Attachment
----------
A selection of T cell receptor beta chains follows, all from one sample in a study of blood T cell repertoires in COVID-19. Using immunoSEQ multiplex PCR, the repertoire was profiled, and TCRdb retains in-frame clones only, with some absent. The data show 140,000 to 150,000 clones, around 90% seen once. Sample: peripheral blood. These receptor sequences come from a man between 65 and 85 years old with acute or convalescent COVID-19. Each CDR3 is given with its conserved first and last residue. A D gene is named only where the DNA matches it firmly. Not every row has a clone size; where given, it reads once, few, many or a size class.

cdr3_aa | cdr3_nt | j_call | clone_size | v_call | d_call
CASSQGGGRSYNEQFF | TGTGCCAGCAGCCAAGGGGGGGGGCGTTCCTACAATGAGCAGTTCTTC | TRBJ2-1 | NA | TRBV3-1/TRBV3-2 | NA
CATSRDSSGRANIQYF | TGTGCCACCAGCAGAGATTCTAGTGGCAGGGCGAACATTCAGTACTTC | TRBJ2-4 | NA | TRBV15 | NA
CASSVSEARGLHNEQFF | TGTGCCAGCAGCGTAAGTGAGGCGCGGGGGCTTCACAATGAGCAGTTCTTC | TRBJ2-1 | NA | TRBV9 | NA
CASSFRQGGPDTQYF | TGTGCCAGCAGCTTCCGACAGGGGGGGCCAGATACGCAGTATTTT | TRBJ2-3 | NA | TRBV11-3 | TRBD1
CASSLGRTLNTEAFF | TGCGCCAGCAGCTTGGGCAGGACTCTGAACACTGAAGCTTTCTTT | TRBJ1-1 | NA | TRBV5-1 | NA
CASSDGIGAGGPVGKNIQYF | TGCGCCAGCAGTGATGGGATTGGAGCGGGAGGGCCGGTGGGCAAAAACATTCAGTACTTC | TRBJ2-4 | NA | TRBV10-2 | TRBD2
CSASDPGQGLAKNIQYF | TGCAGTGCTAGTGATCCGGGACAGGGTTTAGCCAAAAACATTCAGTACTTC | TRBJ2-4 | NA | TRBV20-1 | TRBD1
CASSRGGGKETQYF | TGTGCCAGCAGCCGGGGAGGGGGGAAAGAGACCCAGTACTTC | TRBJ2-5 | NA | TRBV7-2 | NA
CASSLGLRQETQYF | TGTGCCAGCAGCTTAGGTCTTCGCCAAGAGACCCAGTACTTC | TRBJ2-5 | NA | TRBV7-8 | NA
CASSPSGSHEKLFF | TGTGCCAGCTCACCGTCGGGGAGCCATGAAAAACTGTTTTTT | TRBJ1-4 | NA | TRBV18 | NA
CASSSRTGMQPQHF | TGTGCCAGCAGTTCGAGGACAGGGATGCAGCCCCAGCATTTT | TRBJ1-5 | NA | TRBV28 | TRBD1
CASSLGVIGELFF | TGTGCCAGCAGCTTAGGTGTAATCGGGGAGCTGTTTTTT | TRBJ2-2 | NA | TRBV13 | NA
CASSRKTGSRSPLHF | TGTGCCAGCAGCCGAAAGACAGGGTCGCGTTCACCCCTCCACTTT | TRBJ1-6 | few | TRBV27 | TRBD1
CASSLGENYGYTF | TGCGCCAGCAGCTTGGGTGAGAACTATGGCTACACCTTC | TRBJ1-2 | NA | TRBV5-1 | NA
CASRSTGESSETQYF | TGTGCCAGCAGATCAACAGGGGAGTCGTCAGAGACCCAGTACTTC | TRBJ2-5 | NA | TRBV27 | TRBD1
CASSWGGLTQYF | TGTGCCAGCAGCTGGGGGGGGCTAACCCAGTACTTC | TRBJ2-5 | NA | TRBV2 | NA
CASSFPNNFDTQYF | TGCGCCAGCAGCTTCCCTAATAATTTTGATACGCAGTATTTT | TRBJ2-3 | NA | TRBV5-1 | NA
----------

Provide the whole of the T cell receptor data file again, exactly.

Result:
A selection of T cell receptor beta chains follows, all from one sample in a study of blood T cell repertoires in COVID-19. Using immunoSEQ multiplex PCR, the repertoire was profiled, and TCRdb retains in-frame clones only, with some absent. The data show 140,000 to 150,000 clones, around 90% seen once. Sample: peripheral blood. These receptor sequences come from a man between 65 and 85 years old with acute or convalescent COVID-19. Each CDR3 is given with its conserved first and last residue. A D gene is named only where the DNA matches it firmly. Not every row has a clone size; where given, it reads once, few, many or a size class.

cdr3_aa | cdr3_nt | j_call | clone_size | v_call | d_call
CASSQGGGRSYNEQFF | TGTGCCAGCAGCCAAGGGGGGGGGCGTTCCTACAATGAGCAGTTCTTC | TRBJ2-1 | NA | TRBV3-1/TRBV3-2 | NA
CATSRDSSGRANIQYF | TGTGCCACCAGCAGAGATTCTAGTGGCAGGGCGAACATTCAGTACTTC | TRBJ2-4 | NA | TRBV15 | NA
CASSVSEARGLHNEQFF | TGTGCCAGCAGCGTAAGTGAGGCGCGGGGGCTTCACAATGAGCAGTTCTTC | TRBJ2-1 | NA | TRBV9 | NA
CASSFRQGGPDTQYF | TGTGCCAGCAGCTTCCGACAGGGGGGGCCAGATACGCAGTATTTT | TRBJ2-3 | NA | TRBV11-3 | TRBD1
CASSLGRTLNTEAFF | TGCGCCAGCAGCTTGGGCAGGACTCTGAACACTGAAGCTTTCTTT | TRBJ1-1 | NA | TRBV5-1 | NA
CASSDGIGAGGPVGKNIQYF | TGCGCCAGCAGTGATGGGATTGGAGCGGGAGGGCCGGTGGGCAAAAACATTCAGTACTTC | TRBJ2-4 | NA | TRBV10-2 | TRBD2
CSASDPGQGLAKNIQYF | TGCAGTGCTAGTGATCCGGGACAGGGTTTAGCCAAAAACATTCAGTACTTC | TRBJ2-4 | NA | TRBV20-1 | TRBD1
CASSRGGGKETQYF | TGTGCCAGCAGCCGGGGAGGGGGGAAAGAGACCCAGTACTTC | TRBJ2-5 | NA | TRBV7-2 | NA
CASSLGLRQETQYF | TGTGCCAGCAGCTTAGGTCTTCGCCAAGAGACCCAGTACTTC | TRBJ2-5 | NA | TRBV7-8 | NA
CASSPSGSHEKLFF | TGTGCCAGCTCACCGTCGGGGAGCCATGAAAAACTGTTTTTT | TRBJ1-4 | NA | TRBV18 | NA
CASSSRTGMQPQHF | TGTGCCAGCAGTTCGAGGACAGGGATGCAGCCCCAGCATTTT | TRBJ1-5 | NA | TRBV28 | TRBD1
CASSLGVIGELFF | TGTGCCAGCAGCTTAGGTGTAATCGGGGAGCTGTTTTTT | TRBJ2-2 | NA | TRBV13 | NA
CASSRKTGSRSPLHF | TGTGCCAGCAGCCGAAAGACAGGGTCGCGTTCACCCCTCCACTTT | TRBJ1-6 | few | TRBV27 | TRBD1
CASSLGENYGYTF | TGCGCCAGCAGCTTGGGTGAGAACTATGGCTACACCTTC | TRBJ1-2 | NA | TRBV5-1 | NA
CASRSTGESSETQYF | TGTGCCAGCAGATCAACAGGGGAGTCGTCAGAGACCCAGTACTTC | TRBJ2-5 | NA | TRBV27 | TRBD1
CASSWGGLTQYF | TGTGCCAGCAGCTGGGGGGGGCTAACCCAGTACTTC | TRBJ2-5 | NA | TRBV2 | NA
CASSFPNNFDTQYF | TGCGCCAGCAGCTTCCCTAATAATTTTGATACGCAGTATTTT | TRBJ2-3 | NA | TRBV5-1 | NA